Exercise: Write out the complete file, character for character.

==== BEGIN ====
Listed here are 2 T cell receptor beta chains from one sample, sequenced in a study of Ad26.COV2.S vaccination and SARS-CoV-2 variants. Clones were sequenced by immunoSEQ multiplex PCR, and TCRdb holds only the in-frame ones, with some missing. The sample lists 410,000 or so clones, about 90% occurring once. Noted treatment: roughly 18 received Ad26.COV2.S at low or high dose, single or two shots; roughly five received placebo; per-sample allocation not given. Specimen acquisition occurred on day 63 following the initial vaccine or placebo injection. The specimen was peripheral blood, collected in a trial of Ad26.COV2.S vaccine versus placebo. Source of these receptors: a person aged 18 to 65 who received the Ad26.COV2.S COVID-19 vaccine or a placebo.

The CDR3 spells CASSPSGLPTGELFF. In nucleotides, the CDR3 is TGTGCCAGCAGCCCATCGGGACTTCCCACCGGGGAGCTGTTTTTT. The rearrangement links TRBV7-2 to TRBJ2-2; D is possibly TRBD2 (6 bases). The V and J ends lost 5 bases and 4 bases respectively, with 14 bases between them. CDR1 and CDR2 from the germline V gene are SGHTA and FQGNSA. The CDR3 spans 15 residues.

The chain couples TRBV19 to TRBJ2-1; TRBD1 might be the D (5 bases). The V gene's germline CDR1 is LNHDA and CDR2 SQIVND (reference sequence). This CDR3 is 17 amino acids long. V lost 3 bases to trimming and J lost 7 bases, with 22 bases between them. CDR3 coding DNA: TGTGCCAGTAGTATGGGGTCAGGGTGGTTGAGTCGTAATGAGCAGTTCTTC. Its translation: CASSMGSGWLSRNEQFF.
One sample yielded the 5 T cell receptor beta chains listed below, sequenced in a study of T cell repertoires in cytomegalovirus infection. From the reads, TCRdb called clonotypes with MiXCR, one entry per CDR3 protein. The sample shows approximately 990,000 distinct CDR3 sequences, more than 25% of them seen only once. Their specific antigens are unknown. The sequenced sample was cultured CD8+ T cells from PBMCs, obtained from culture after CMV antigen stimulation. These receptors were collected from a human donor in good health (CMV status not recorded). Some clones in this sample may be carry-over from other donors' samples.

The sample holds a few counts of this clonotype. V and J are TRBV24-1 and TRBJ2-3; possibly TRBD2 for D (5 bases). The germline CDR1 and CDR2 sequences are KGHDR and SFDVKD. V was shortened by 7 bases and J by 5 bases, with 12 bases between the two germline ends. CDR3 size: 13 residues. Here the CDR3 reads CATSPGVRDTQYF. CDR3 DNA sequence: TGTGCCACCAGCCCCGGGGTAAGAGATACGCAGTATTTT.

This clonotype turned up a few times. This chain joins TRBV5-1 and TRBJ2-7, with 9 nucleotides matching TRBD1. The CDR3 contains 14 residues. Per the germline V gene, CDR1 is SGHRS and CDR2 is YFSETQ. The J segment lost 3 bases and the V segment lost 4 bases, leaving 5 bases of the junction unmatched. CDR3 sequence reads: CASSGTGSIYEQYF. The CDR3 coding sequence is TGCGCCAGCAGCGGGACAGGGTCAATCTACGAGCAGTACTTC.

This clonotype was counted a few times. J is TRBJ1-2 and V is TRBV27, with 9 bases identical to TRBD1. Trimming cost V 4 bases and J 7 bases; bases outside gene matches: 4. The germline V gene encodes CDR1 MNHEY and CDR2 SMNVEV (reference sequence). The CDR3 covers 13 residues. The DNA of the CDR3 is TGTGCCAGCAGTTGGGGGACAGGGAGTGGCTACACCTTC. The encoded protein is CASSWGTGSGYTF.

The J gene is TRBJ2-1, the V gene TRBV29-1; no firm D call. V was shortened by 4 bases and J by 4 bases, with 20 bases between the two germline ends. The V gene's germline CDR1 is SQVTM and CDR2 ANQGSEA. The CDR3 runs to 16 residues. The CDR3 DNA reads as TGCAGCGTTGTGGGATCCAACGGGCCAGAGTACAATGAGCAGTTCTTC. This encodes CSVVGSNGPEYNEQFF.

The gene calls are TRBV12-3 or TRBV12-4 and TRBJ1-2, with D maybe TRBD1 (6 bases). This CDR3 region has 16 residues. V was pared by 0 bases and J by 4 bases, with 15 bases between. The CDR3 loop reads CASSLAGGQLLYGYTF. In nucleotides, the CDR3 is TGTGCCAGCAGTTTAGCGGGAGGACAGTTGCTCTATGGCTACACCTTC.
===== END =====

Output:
Listed here are 2 T cell receptor beta chains from one sample, sequenced in a study of Ad26.COV2.S vaccination and SARS-CoV-2 variants. Clones were sequenced by immunoSEQ multiplex PCR, and TCRdb holds only the in-frame ones, with some missing. The sample lists 410,000 or so clones, about 90% occurring once. Noted treatment: roughly 18 received Ad26.COV2.S at low or high dose, single or two shots; roughly five received placebo; per-sample allocation not given. Specimen acquisition occurred on day 63 following the initial vaccine or placebo injection. The specimen was peripheral blood, collected in a trial of Ad26.COV2.S vaccine versus placebo. Source of these receptors: a person aged 18 to 65 who received the Ad26.COV2.S COVID-19 vaccine or a placebo.

The CDR3 spells CASSPSGLPTGELFF. In nucleotides, the CDR3 is TGTGCCAGCAGCCCATCGGGACTTCCCACCGGGGAGCTGTTTTTT. The rearrangement links TRBV7-2 to TRBJ2-2; D is possibly TRBD2 (6 bases). The V and J ends lost 5 bases and 4 bases respectively, with 14 bases between them. CDR1 and CDR2 from the germline V gene are SGHTA and FQGNSA. The CDR3 spans 15 residues.

The chain couples TRBV19 to TRBJ2-1; TRBD1 might be the D (5 bases). The V gene's germline CDR1 is LNHDA and CDR2 SQIVND (reference sequence). This CDR3 is 17 amino acids long. V lost 3 bases to trimming and J lost 7 bases, with 22 bases between them. CDR3 coding DNA: TGTGCCAGTAGTATGGGGTCAGGGTGGTTGAGTCGTAATGAGCAGTTCTTC. Its translation: CASSMGSGWLSRNEQFF.
One sample yielded the 5 T cell receptor beta chains listed below, sequenced in a study of T cell repertoires in cytomegalovirus infection. From the reads, TCRdb called clonotypes with MiXCR, one entry per CDR3 protein. The sample shows approximately 990,000 distinct CDR3 sequences, more than 25% of them seen only once. Their specific antigens are unknown. The sequenced sample was cultured CD8+ T cells from PBMCs, obtained from culture after CMV antigen stimulation. These receptors were collected from a human donor in good health (CMV status not recorded). Some clones in this sample may be carry-over from other donors' samples.

The sample holds a few counts of this clonotype. V and J are TRBV24-1 and TRBJ2-3; possibly TRBD2 for D (5 bases). The germline CDR1 and CDR2 sequences are KGHDR and SFDVKD. V was shortened by 7 bases and J by 5 bases, with 12 bases between the two germline ends. CDR3 size: 13 residues. Here the CDR3 reads CATSPGVRDTQYF. CDR3 DNA sequence: TGTGCCACCAGCCCCGGGGTAAGAGATACGCAGTATTTT.

This clonotype turned up a few times. This chain joins TRBV5-1 and TRBJ2-7, with 9 nucleotides matching TRBD1. The CDR3 contains 14 residues. Per the germline V gene, CDR1 is SGHRS and CDR2 is YFSETQ. The J segment lost 3 bases and the V segment lost 4 bases, leaving 5 bases of the junction unmatched. CDR3 sequence reads: CASSGTGSIYEQYF. The CDR3 coding sequence is TGCGCCAGCAGCGGGACAGGGTCAATCTACGAGCAGTACTTC.

This clonotype was counted a few times. J is TRBJ1-2 and V is TRBV27, with 9 bases identical to TRBD1. Trimming cost V 4 bases and J 7 bases; bases outside gene matches: 4. The germline V gene encodes CDR1 MNHEY and CDR2 SMNVEV (reference sequence). The CDR3 covers 13 residues. The DNA of the CDR3 is TGTGCCAGCAGTTGGGGGACAGGGAGTGGCTACACCTTC. The encoded protein is CASSWGTGSGYTF.

The J gene is TRBJ2-1, the V gene TRBV29-1; no firm D call. V was shortened by 4 bases and J by 4 bases, with 20 bases between the two germline ends. The V gene's germline CDR1 is SQVTM and CDR2 ANQGSEA. The CDR3 runs to 16 residues. The CDR3 DNA reads as TGCAGCGTTGTGGGATCCAACGGGCCAGAGTACAATGAGCAGTTCTTC. This encodes CSVVGSNGPEYNEQFF.

The gene calls are TRBV12-3 or TRBV12-4 and TRBJ1-2, with D maybe TRBD1 (6 bases). This CDR3 region has 16 residues. V was pared by 0 bases and J by 4 bases, with 15 bases between. The CDR3 loop reads CASSLAGGQLLYGYTF. In nucleotides, the CDR3 is TGTGCCAGCAGTTTAGCGGGAGGACAGTTGCTCTATGGCTACACCTTC.